I mean we have had similar days in the past with the boys, but Ella is the baby of the house and she has also been my constant companion for the past two years since I became a stay-at-home parent. The joyous refrain of “today is a daddy and Ella day” has been a true highlight of not just my parenting years but my life, full-stop. Now things have become a bit more muddled in the last six months as I have had to share my Ella with her brothers, her working-from-home mommy (reluctantly as mommy seems to get more hugs than I do, not that I’m keeping score) and Auntie Orla while she stayed with us (which was okay because I knew she wouldn’t be around forever), but I know that the bond we have built between father and daughter in the past 24 months will stay with us forever.

Unfortunately Ella’s attendance at Montessori will also mean the end of one of my favourite rituals, daddy and Ella do brunch! In Glasnevin / Drumcondra / Phibsboro, we are blessed with a number of wonderful cafes and boy did we make use of this abundance of riches. First and foremost (and nearest to home) there is McMahons of Botanic Avenue which thoughtfully expanded its premises around the time I began my new gig. Always friendly, a purveyor of good coffee and I can’t recommend the fresh scones with cream and jam highly enough. Ella just loves the toast. A bit further afield is Two Boys Brew down on the North Circular Rd. Once again the coffee here is excellent but for me, the stand out item on the brunch menu is the overnight rolled oats. I was so impressed by this combination of oat-milk soaked oats, almond butter, fruit compote and mint that I started to make my own version (not nearly as nice but still a good and healthy start to the day).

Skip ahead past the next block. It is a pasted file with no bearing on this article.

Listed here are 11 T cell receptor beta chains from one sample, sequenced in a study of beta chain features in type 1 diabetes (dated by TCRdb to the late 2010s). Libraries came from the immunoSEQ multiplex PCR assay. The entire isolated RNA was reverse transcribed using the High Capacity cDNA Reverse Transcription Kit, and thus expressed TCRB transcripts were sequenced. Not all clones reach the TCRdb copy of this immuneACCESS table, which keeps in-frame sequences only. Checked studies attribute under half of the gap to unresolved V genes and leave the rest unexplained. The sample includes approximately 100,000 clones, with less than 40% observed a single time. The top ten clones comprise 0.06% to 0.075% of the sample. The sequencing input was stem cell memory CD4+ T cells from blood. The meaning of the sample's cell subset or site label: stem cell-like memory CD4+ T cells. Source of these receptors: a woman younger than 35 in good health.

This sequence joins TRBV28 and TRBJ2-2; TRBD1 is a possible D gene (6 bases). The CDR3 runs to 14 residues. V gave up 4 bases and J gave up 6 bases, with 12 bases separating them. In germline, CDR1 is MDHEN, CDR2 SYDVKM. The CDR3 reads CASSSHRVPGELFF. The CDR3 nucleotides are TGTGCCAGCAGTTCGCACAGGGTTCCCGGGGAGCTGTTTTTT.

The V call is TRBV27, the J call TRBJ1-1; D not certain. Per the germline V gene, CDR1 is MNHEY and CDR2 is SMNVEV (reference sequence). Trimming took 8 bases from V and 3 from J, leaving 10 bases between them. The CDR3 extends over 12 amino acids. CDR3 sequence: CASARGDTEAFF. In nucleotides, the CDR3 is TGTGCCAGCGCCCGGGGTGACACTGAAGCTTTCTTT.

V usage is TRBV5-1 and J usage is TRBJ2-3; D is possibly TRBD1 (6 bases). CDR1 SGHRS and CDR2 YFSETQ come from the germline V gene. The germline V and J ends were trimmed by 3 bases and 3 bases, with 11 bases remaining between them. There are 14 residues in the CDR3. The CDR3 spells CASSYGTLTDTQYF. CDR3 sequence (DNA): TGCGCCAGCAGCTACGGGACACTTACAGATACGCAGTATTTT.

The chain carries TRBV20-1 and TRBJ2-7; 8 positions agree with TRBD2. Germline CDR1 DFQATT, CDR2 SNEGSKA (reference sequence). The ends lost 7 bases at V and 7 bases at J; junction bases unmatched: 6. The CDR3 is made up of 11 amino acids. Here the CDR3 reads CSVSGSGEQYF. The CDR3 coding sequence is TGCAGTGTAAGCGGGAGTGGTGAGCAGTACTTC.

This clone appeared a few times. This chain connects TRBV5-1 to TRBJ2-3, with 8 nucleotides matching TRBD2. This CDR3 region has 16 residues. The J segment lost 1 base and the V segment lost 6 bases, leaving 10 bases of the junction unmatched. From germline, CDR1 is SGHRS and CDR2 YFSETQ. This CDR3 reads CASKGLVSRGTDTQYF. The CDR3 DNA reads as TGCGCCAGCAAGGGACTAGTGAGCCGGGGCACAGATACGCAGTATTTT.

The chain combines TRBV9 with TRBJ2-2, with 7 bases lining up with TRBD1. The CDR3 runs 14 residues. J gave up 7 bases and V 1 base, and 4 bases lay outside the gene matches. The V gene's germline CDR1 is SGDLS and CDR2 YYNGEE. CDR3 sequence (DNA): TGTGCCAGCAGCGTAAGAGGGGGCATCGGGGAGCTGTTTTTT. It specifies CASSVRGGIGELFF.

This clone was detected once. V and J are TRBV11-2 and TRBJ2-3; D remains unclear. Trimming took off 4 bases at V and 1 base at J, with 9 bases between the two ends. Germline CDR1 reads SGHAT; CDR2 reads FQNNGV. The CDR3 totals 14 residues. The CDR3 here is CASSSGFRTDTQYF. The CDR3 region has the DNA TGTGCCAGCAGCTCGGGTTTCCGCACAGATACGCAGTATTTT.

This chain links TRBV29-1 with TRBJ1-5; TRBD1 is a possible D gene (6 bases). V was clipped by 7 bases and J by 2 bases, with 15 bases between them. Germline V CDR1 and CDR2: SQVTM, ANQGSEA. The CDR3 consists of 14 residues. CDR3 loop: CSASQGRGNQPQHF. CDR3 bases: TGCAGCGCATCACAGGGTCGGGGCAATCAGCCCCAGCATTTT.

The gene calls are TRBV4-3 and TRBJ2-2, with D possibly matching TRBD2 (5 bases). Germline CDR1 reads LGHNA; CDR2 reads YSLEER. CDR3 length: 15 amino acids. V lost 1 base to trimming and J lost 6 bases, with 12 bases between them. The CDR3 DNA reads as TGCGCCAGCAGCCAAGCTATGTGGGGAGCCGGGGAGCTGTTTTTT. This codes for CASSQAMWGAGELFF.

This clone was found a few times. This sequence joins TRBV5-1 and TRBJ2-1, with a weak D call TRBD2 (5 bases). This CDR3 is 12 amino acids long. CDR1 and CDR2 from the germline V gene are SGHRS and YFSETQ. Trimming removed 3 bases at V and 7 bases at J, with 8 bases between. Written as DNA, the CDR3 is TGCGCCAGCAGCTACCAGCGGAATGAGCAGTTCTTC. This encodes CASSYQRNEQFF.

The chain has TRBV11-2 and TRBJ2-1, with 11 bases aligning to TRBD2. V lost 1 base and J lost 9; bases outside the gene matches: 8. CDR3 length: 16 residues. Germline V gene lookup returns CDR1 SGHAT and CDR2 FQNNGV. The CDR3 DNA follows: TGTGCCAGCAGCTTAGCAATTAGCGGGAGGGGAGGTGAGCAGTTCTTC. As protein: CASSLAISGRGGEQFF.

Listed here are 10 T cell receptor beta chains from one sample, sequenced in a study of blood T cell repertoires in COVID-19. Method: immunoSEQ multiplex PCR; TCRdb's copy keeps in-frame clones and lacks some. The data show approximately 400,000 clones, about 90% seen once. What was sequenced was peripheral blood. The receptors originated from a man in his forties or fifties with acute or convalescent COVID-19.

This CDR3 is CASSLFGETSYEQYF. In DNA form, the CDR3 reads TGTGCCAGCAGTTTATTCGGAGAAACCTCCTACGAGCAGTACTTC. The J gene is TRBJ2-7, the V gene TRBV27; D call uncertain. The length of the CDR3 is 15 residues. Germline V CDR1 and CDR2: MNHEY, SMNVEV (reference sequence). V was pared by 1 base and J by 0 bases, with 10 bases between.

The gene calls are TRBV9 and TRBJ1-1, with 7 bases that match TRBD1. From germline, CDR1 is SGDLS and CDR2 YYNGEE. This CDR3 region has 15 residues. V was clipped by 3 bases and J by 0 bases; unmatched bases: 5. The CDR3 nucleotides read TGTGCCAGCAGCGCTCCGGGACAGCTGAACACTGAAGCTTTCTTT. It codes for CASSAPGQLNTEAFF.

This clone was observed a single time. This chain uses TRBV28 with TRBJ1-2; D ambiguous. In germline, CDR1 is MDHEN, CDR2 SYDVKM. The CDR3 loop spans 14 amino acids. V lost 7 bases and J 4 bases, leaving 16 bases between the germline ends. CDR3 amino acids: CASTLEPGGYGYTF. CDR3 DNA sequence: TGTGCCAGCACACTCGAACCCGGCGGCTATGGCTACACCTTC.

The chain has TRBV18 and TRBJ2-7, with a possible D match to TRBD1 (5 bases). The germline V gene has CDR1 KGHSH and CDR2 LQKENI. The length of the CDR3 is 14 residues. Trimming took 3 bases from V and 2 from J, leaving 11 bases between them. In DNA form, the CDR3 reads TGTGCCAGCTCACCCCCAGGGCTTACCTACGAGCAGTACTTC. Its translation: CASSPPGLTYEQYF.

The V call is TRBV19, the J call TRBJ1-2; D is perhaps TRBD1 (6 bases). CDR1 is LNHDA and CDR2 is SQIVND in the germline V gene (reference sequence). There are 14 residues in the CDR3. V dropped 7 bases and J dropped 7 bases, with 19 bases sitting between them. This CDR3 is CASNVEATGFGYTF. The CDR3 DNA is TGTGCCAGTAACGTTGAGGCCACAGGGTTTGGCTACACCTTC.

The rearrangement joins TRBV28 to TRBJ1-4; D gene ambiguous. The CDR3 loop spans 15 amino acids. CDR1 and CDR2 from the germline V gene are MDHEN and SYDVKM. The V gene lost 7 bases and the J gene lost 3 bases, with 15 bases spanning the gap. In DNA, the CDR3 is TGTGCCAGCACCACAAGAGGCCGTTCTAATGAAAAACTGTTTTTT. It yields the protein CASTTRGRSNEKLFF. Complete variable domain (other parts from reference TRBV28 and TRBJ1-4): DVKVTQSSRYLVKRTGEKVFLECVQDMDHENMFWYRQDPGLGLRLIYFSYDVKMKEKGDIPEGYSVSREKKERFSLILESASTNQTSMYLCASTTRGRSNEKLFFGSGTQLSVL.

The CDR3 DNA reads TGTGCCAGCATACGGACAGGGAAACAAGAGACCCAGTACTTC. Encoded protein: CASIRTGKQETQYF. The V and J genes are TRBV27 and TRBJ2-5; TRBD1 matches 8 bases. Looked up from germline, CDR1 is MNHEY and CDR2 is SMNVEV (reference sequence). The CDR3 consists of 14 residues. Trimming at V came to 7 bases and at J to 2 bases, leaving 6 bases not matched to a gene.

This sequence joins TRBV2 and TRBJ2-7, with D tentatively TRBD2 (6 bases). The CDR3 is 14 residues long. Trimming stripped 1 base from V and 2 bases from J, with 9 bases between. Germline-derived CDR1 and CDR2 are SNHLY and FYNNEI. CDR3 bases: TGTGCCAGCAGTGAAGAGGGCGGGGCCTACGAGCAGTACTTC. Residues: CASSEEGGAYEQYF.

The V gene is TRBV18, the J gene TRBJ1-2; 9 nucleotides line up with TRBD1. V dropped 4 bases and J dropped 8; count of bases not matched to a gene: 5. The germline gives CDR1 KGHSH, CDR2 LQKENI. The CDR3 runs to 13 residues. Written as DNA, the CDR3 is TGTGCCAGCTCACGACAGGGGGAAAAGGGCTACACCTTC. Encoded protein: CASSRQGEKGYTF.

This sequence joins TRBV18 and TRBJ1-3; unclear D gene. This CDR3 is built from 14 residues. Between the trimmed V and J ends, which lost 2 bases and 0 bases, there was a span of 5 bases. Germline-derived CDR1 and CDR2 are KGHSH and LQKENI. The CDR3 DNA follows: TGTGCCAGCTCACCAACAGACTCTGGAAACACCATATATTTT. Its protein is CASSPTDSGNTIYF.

Just around the corner from Two Boys Brew is the delightfully eccentric White Moose Cafe where the pancakes are top notch and Ella is always fascinated by the fact that there is a giant coffee cup outside. Back over in Drumcondra is the appropriately name Lovely Food Company. This place holds a special place in our hearts as it was the first cafe that we brought Ella to when she was only a week old. The food is fresh and excellent with a wide ranging choice on the menu. Just off Griffith Avenue is the more established name of Anderson’s Food Hall and Cafe which provides a truly excellent Irish breakfast for those in need of something more substantial. Ella enjoys looking at the stacked shelves around the place and it’s not bad for a bit of blue cheese or red pesto on your way out. Last but not least is Le Petit Breton creperie on the corner of Whitworth and Drucondra Road. This has become a particular favourite haunt and they know our order off by heart at this point, La Complete (crepe with ham, cheese and an egg) for yours truly and a hot croissant with homemade jam for Ella. The big windows are excellent for watching the busy world go by. We are always greeted with a smile despite the fact that Ella always seems to leave more of the croissant on the surrounding area than in her mouth.

In fact one thing that all these delightful places have in common is that the level of service is always top quality and the smiles that greet us are always genuine (or at least they are very good at faking it). I’d like to think that my natural charm has something to do with it but I know that my always cheerful daughter is probably the main reason!

So when I drop Ella off to Montessori for the first time it will be these happy memories that will sustain me, well they’ll keep me going for the hour until she is mine again (new arrivals are being eased into the Montessori experience so for the first week pick up time is 10.15am hip hip hooray. I’m already planning brunches!

Way Out West